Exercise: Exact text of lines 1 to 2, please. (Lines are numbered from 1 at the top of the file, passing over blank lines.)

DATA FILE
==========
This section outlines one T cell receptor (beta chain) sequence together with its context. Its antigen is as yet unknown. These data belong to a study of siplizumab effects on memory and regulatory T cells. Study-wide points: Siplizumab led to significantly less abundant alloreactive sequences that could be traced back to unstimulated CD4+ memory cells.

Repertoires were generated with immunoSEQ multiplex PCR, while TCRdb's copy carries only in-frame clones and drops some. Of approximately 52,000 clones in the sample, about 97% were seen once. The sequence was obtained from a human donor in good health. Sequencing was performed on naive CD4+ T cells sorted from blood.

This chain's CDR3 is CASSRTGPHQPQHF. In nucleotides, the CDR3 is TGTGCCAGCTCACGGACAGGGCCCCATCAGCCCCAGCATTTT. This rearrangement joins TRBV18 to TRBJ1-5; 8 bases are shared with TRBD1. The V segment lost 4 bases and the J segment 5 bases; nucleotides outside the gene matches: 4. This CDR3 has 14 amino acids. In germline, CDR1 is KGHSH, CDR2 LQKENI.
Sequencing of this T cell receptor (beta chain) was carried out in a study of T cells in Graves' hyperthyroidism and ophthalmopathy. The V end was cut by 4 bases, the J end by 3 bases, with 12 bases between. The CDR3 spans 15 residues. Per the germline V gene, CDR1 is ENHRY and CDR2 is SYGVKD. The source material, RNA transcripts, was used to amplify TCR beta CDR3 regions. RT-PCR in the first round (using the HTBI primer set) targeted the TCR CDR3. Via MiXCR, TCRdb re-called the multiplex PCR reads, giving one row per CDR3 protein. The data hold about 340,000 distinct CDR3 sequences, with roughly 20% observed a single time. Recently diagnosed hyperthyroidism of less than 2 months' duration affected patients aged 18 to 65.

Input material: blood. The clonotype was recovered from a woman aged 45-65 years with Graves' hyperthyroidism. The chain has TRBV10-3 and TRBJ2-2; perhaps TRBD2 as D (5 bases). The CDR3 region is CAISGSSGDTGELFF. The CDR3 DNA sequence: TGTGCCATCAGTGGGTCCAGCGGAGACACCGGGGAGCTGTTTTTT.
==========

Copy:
This section outlines one T cell receptor (beta chain) sequence together with its context. Its antigen is as yet unknown. These data belong to a study of siplizumab effects on memory and regulatory T cells. Study-wide points: Siplizumab led to significantly less abundant alloreactive sequences that could be traced back to unstimulated CD4+ memory cells.

Repertoires were generated with immunoSEQ multiplex PCR, while TCRdb's copy carries only in-frame clones and drops some. Of approximately 52,000 clones in the sample, about 97% were seen once. The sequence was obtained from a human donor in good health. Sequencing was performed on naive CD4+ T cells sorted from blood.